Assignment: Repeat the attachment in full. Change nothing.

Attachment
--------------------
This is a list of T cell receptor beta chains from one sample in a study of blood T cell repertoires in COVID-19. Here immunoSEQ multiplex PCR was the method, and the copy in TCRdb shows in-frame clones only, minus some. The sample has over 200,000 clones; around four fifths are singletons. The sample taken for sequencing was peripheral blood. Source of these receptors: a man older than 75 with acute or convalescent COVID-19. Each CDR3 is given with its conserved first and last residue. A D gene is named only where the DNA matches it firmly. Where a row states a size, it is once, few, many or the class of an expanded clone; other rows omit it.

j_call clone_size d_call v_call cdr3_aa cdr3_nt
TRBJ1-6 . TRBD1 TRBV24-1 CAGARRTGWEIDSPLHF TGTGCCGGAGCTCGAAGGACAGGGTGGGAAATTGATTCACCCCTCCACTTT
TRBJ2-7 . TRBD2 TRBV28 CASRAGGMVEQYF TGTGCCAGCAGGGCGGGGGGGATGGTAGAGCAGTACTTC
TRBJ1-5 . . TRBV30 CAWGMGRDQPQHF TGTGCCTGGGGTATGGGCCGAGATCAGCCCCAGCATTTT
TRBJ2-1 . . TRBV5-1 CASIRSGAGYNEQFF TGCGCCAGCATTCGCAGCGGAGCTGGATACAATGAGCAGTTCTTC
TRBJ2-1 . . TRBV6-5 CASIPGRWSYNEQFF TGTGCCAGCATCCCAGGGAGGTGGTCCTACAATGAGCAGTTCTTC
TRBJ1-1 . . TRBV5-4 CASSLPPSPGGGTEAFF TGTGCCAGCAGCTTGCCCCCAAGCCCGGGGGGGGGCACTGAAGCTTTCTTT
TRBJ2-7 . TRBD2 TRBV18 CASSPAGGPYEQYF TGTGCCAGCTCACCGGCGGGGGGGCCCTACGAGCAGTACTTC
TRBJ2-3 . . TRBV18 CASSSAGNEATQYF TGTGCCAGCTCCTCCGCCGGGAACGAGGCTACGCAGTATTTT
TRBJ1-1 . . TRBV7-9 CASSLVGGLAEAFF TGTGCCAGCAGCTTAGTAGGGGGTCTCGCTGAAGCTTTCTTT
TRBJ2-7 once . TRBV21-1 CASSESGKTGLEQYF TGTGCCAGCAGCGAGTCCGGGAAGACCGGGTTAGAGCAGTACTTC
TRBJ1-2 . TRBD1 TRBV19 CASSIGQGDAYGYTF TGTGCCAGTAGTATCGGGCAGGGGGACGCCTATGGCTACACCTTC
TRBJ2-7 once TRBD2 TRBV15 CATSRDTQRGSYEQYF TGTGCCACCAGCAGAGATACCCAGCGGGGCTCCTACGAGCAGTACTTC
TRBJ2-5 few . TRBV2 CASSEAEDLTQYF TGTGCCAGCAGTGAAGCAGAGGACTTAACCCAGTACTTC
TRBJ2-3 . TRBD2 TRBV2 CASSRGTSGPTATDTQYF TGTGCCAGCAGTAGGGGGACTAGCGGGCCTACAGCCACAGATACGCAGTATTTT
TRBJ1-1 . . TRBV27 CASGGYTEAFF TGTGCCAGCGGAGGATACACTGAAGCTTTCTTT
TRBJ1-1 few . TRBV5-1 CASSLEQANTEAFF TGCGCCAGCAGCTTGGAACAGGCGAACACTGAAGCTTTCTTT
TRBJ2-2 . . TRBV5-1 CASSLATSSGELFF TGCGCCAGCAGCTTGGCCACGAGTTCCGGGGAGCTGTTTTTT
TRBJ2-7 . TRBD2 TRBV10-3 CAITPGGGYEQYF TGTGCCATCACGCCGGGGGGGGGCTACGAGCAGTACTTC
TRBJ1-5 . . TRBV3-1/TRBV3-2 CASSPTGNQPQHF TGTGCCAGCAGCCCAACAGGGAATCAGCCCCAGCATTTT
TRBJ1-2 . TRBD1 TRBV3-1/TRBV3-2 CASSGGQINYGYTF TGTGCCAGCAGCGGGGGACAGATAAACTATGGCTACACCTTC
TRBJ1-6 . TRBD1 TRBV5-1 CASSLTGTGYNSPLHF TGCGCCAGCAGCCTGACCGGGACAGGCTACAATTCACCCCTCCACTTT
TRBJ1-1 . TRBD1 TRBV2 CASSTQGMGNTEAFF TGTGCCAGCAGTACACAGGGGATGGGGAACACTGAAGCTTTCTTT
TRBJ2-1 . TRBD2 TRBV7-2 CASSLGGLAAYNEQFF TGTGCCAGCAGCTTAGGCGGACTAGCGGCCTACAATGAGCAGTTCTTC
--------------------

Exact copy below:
This is a list of T cell receptor beta chains from one sample in a study of blood T cell repertoires in COVID-19. Here immunoSEQ multiplex PCR was the method, and the copy in TCRdb shows in-frame clones only, minus some. The sample has over 200,000 clones; around four fifths are singletons. The sample taken for sequencing was peripheral blood. Source of these receptors: a man older than 75 with acute or convalescent COVID-19. Each CDR3 is given with its conserved first and last residue. A D gene is named only where the DNA matches it firmly. Where a row states a size, it is once, few, many or the class of an expanded clone; other rows omit it.

j_call clone_size d_call v_call cdr3_aa cdr3_nt
TRBJ1-6 . TRBD1 TRBV24-1 CAGARRTGWEIDSPLHF TGTGCCGGAGCTCGAAGGACAGGGTGGGAAATTGATTCACCCCTCCACTTT
TRBJ2-7 . TRBD2 TRBV28 CASRAGGMVEQYF TGTGCCAGCAGGGCGGGGGGGATGGTAGAGCAGTACTTC
TRBJ1-5 . . TRBV30 CAWGMGRDQPQHF TGTGCCTGGGGTATGGGCCGAGATCAGCCCCAGCATTTT
TRBJ2-1 . . TRBV5-1 CASIRSGAGYNEQFF TGCGCCAGCATTCGCAGCGGAGCTGGATACAATGAGCAGTTCTTC
TRBJ2-1 . . TRBV6-5 CASIPGRWSYNEQFF TGTGCCAGCATCCCAGGGAGGTGGTCCTACAATGAGCAGTTCTTC
TRBJ1-1 . . TRBV5-4 CASSLPPSPGGGTEAFF TGTGCCAGCAGCTTGCCCCCAAGCCCGGGGGGGGGCACTGAAGCTTTCTTT
TRBJ2-7 . TRBD2 TRBV18 CASSPAGGPYEQYF TGTGCCAGCTCACCGGCGGGGGGGCCCTACGAGCAGTACTTC
TRBJ2-3 . . TRBV18 CASSSAGNEATQYF TGTGCCAGCTCCTCCGCCGGGAACGAGGCTACGCAGTATTTT
TRBJ1-1 . . TRBV7-9 CASSLVGGLAEAFF TGTGCCAGCAGCTTAGTAGGGGGTCTCGCTGAAGCTTTCTTT
TRBJ2-7 once . TRBV21-1 CASSESGKTGLEQYF TGTGCCAGCAGCGAGTCCGGGAAGACCGGGTTAGAGCAGTACTTC
TRBJ1-2 . TRBD1 TRBV19 CASSIGQGDAYGYTF TGTGCCAGTAGTATCGGGCAGGGGGACGCCTATGGCTACACCTTC
TRBJ2-7 once TRBD2 TRBV15 CATSRDTQRGSYEQYF TGTGCCACCAGCAGAGATACCCAGCGGGGCTCCTACGAGCAGTACTTC
TRBJ2-5 few . TRBV2 CASSEAEDLTQYF TGTGCCAGCAGTGAAGCAGAGGACTTAACCCAGTACTTC
TRBJ2-3 . TRBD2 TRBV2 CASSRGTSGPTATDTQYF TGTGCCAGCAGTAGGGGGACTAGCGGGCCTACAGCCACAGATACGCAGTATTTT
TRBJ1-1 . . TRBV27 CASGGYTEAFF TGTGCCAGCGGAGGATACACTGAAGCTTTCTTT
TRBJ1-1 few . TRBV5-1 CASSLEQANTEAFF TGCGCCAGCAGCTTGGAACAGGCGAACACTGAAGCTTTCTTT
TRBJ2-2 . . TRBV5-1 CASSLATSSGELFF TGCGCCAGCAGCTTGGCCACGAGTTCCGGGGAGCTGTTTTTT
TRBJ2-7 . TRBD2 TRBV10-3 CAITPGGGYEQYF TGTGCCATCACGCCGGGGGGGGGCTACGAGCAGTACTTC
TRBJ1-5 . . TRBV3-1/TRBV3-2 CASSPTGNQPQHF TGTGCCAGCAGCCCAACAGGGAATCAGCCCCAGCATTTT
TRBJ1-2 . TRBD1 TRBV3-1/TRBV3-2 CASSGGQINYGYTF TGTGCCAGCAGCGGGGGACAGATAAACTATGGCTACACCTTC
TRBJ1-6 . TRBD1 TRBV5-1 CASSLTGTGYNSPLHF TGCGCCAGCAGCCTGACCGGGACAGGCTACAATTCACCCCTCCACTTT
TRBJ1-1 . TRBD1 TRBV2 CASSTQGMGNTEAFF TGTGCCAGCAGTACACAGGGGATGGGGAACACTGAAGCTTTCTTT
TRBJ2-1 . TRBD2 TRBV7-2 CASSLGGLAAYNEQFF TGTGCCAGCAGCTTAGGCGGACTAGCGGCCTACAATGAGCAGTTCTTC